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USACE – Levee Monitoring – Sacramento, California

    USACE reconstructed some levee cutoff walls within the Sacramento River Area during the past two years. The levee cutoff wall is constructed by a mixture of cement, bentonite, and slag, which is a low permeability and high strength material. However, it becomes brittle as well. Under an event of flood or earthquake, the levee may deform due to the external load and the performance of the wall needs to be assessed for its integrity after the event. By embedding an optical fiber sensor into the cutoff wall vertically during construction, the long-term health monitoring of the SCCB cutoff wall at Natomas Reach I started to be conducted from July. 9th, 2020. The curing process was monitored continuously during the first seven days after the SCCB wall construction. Weekly reading is currently taken to measure the final stage of heat dissipation and strain development. The monitoring will continue for years to evaluate the performance of the SCCB wall under the embankment construction, the flooding event, the earthquake event, and the operation of Garden Highway.

    The goal of this project is to examine the feasibility of DFOS technology to improve the understanding of the long-term performance of seepage cutoff walls made of slag cement-cement-bentonite (SCCB) mixture. In this study, fiber optics cables were installed vertically inside an SCCB wall, as shown in Figure 4, to measure strain and temperature changes from the construction stage to the in-service stage. The following evaluations have been made from the optical fiber data obtained along the two sides of the wall:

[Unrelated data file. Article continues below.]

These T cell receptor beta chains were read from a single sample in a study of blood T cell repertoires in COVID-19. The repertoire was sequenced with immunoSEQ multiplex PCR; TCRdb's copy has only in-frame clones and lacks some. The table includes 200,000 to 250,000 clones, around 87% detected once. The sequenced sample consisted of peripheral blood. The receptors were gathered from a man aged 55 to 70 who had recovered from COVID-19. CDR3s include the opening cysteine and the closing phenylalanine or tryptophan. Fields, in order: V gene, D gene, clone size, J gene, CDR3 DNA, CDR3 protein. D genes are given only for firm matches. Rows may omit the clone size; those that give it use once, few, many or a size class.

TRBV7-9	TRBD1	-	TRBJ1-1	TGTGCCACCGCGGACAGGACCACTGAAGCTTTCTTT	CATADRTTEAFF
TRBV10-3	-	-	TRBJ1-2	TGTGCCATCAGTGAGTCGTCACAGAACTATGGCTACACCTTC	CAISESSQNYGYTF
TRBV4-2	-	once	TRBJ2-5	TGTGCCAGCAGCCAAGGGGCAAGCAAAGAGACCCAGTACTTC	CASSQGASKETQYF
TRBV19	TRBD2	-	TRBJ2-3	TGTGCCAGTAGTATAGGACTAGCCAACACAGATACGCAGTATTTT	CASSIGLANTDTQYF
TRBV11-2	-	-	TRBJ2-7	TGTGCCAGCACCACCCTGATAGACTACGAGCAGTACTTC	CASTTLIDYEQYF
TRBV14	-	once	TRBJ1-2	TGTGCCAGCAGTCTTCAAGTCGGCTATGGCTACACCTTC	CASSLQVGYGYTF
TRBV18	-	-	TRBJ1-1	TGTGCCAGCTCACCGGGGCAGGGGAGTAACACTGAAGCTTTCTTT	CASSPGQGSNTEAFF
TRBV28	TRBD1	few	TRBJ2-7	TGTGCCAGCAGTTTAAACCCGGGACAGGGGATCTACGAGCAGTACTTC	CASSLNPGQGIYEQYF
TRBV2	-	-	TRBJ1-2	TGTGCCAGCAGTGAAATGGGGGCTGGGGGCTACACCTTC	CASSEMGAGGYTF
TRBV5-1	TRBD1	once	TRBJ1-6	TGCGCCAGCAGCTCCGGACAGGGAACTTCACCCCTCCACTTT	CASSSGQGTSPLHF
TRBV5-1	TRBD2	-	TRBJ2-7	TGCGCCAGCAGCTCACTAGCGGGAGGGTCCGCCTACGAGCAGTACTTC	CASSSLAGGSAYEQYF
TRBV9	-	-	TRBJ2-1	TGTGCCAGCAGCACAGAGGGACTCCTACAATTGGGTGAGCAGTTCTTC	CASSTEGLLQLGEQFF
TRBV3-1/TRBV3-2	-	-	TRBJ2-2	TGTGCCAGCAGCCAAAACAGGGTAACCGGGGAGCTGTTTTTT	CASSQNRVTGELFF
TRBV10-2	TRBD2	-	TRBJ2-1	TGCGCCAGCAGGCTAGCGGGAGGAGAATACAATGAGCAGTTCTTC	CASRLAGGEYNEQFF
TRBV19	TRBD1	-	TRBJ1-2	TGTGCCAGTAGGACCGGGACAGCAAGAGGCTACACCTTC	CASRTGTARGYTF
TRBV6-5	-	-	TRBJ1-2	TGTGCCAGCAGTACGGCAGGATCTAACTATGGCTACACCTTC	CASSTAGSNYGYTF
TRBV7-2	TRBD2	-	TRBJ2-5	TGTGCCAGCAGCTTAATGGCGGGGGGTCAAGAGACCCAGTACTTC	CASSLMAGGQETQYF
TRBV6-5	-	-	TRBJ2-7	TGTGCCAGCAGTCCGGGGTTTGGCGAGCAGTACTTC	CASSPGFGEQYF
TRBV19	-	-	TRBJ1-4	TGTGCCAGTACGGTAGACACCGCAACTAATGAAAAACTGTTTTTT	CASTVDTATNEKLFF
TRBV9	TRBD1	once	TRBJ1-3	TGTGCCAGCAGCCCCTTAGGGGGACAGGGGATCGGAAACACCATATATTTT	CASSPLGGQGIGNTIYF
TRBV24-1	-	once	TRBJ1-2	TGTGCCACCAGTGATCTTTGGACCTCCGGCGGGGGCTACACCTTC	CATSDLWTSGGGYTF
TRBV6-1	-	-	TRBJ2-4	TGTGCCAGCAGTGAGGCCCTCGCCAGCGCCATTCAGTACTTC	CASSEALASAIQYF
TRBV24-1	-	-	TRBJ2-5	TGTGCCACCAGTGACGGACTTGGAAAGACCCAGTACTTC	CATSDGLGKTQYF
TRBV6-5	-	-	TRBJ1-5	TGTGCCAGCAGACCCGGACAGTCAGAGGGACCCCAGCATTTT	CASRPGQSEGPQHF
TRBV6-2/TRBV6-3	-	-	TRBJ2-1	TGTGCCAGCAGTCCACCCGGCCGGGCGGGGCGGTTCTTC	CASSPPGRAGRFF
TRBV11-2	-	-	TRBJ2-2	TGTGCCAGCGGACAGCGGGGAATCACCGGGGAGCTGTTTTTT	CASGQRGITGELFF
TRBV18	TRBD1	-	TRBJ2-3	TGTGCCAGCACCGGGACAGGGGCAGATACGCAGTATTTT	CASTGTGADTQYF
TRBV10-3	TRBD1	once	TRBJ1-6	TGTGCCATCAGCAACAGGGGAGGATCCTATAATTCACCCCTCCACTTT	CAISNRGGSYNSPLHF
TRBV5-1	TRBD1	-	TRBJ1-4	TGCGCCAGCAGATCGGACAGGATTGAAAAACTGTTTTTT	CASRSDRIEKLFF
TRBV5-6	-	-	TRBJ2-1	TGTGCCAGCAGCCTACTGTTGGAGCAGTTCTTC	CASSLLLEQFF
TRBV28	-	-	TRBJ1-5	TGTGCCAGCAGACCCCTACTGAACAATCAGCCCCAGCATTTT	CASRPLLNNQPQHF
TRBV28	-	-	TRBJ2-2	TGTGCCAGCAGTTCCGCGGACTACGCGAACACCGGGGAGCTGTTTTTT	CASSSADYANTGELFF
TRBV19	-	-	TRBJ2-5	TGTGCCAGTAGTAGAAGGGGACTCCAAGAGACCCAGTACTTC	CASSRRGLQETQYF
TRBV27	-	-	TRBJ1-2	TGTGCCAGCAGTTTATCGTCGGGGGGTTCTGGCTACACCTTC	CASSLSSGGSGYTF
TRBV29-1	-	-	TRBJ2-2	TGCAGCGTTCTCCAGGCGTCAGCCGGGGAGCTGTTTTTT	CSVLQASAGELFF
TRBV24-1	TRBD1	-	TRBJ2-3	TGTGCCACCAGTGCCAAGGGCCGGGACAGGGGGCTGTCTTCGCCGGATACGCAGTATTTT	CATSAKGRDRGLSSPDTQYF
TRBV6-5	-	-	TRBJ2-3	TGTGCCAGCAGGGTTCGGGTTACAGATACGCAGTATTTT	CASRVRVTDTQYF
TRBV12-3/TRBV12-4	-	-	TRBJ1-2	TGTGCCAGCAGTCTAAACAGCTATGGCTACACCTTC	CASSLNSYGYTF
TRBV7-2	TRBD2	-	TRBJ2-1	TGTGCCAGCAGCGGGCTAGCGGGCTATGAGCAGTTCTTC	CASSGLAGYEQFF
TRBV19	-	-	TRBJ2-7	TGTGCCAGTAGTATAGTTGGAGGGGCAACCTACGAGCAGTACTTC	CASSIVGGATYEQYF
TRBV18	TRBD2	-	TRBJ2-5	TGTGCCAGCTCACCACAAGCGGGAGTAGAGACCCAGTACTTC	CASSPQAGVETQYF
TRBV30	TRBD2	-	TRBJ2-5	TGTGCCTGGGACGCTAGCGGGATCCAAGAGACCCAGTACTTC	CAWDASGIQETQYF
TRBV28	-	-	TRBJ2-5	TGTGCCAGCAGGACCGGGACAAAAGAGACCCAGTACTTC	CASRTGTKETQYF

1. Wall integrity: Using the temperature data obtained during the cement hydration and curing phase, thermal integrity test was conducted to evaluate the wall widths at different depths. 
    1. Settlement: The axial strain profiles at three instrumented sections of the wall were measured using a pair of strain cables installed inside the sections. The in-situ settlement profiles were evaluated by integrating the measured axial strain profiles.
    1. Bending and lateral movements: Bending strain (or curvature) profile can be deduced from the strain data of the fiber optic sensing cables placed at the two sides of the wall. The lateral movements of the wall can be evaluated by performing double integration of the curvature profiles.


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    Collaborator: US Army Corps of Engineers (USACE)

    Researchers: Ruonan Ou, Andrew Yeskoo, John Murphy, Yaobin Yang, Kenichi Soga (UC Berkeley), Linqing Luo (LNBL)

    Domains: Water Infrastructure

    Capabilities: Distributed Fiber Optic Sensing (DFOS) – Distributed Strain Sensing (DSS), Distributed Temperature Sensing (DTS)

    Publications: TBA!